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Red deer (Cervus elaphus) is a species that has been hunted by man since the Stone Age. Dozens of red deer petroglyphs can be found in the Paleolithic human settlement in Gobustan (see photo).The red deer’s historical range covered the whole of Azerbaijan – the slopes of the Greater and Lesser Caucasus, the Talish Mountains, and Central Kura-Aras Plain. The deer were found even in Absheron and Gobustan which today are semi-deserts and appear unsuitable for deer. Red deer had disappeared from the Lesser Caucasus by the 20th century, while the last red deer in the Talish Mountains was killed in 1922. In 1961 seven deer were re-introduced in Goy-Gol Reserve (Lesser Caucasus) and before the military conflict with Armenia their number reached 270 animals. Today a more or less viable population of red deer is distributed on the southern slopes of the Greater Caucasus, mainly in Zagatala and Ilisu reserves. This population also suffered after the collapse of the Soviet Union from illegal hunting and habitat loss.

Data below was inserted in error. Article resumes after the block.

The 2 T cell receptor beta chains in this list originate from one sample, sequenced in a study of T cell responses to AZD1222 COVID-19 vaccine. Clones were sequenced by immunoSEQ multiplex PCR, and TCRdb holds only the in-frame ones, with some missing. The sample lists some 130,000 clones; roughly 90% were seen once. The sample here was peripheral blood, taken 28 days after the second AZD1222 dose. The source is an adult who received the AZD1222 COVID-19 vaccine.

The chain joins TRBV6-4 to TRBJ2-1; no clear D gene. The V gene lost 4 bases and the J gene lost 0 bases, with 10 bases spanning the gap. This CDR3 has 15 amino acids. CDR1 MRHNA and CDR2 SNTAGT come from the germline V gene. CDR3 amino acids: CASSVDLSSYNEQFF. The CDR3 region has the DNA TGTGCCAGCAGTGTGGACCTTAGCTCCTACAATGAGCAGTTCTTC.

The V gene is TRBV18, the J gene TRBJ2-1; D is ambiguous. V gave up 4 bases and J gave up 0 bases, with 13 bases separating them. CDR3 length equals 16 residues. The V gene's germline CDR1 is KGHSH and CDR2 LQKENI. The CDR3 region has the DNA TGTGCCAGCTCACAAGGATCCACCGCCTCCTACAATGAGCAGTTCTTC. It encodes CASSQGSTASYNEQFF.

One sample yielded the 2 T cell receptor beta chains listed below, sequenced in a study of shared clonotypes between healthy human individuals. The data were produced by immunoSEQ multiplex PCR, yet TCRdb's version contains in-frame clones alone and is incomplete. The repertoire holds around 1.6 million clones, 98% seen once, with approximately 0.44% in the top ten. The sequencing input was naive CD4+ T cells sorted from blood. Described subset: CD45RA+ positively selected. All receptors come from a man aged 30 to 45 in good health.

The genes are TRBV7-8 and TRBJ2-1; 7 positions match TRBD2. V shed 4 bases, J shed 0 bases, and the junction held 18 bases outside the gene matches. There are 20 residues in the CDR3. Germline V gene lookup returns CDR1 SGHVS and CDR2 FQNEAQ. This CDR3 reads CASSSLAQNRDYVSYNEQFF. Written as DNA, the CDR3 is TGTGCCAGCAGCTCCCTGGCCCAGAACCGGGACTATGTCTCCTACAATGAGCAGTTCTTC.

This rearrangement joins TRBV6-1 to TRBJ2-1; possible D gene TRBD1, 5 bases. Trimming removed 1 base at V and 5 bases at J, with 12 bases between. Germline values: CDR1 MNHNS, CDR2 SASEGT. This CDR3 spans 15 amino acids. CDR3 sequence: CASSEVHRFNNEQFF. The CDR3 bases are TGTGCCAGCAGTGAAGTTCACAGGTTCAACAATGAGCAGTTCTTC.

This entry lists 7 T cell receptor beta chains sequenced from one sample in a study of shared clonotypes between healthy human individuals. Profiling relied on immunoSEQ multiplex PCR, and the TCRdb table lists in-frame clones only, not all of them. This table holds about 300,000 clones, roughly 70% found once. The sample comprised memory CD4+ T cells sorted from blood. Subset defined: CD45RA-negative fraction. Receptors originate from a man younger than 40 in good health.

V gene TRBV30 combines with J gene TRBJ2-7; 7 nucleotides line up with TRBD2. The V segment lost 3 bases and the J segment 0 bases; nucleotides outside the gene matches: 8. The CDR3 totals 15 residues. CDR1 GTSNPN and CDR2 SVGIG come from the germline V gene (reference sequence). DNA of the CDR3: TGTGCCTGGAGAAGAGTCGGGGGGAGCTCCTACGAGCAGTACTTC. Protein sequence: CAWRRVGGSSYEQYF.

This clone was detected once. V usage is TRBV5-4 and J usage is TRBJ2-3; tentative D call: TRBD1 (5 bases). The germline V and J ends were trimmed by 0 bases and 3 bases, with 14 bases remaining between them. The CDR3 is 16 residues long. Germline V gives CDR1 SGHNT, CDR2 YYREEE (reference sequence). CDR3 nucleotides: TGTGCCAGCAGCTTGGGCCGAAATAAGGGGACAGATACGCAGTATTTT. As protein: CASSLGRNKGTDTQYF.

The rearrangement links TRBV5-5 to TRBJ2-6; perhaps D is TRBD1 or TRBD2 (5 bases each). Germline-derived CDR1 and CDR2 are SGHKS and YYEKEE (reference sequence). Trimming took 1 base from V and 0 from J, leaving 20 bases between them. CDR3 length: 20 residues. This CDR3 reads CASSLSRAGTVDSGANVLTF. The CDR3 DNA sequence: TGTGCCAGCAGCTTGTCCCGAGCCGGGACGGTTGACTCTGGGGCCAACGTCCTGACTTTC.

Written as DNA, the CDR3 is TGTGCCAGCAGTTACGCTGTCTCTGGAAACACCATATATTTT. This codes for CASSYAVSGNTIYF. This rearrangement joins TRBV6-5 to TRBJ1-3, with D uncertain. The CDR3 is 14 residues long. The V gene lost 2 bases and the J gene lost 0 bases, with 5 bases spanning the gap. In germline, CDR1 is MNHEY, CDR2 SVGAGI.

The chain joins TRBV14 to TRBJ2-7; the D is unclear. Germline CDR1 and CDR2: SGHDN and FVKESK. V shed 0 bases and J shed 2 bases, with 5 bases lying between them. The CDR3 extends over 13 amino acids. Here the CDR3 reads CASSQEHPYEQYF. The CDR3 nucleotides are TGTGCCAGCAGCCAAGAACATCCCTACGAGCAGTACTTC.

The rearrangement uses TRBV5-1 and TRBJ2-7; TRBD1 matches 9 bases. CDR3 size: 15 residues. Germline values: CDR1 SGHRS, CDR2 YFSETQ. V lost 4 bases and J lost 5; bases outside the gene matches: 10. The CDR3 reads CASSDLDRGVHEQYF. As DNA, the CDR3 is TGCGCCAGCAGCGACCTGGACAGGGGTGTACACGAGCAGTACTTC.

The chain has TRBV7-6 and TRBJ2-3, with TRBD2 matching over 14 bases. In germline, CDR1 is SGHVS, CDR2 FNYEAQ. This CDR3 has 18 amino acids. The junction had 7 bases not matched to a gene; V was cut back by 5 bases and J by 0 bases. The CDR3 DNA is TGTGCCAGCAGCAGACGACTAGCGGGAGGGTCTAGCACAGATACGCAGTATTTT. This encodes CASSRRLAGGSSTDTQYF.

WWF started its project to restore the red deer in the Caucasus in 2003. The first counting of deer populations in Balakan, Zagatala and Gakh administrative districts of Azerbaijan in autumn 2003 gave us a figure of fewer than 500 individuals.
Immediate steps were taken in Zagatala reserve: it was supported in the development of infrastructure (a ranger station and shelters), provided with means of transportation (off-road vehicle, horses etc.) and field, optic, and office equipment to enable staff to patrol and monitor the species.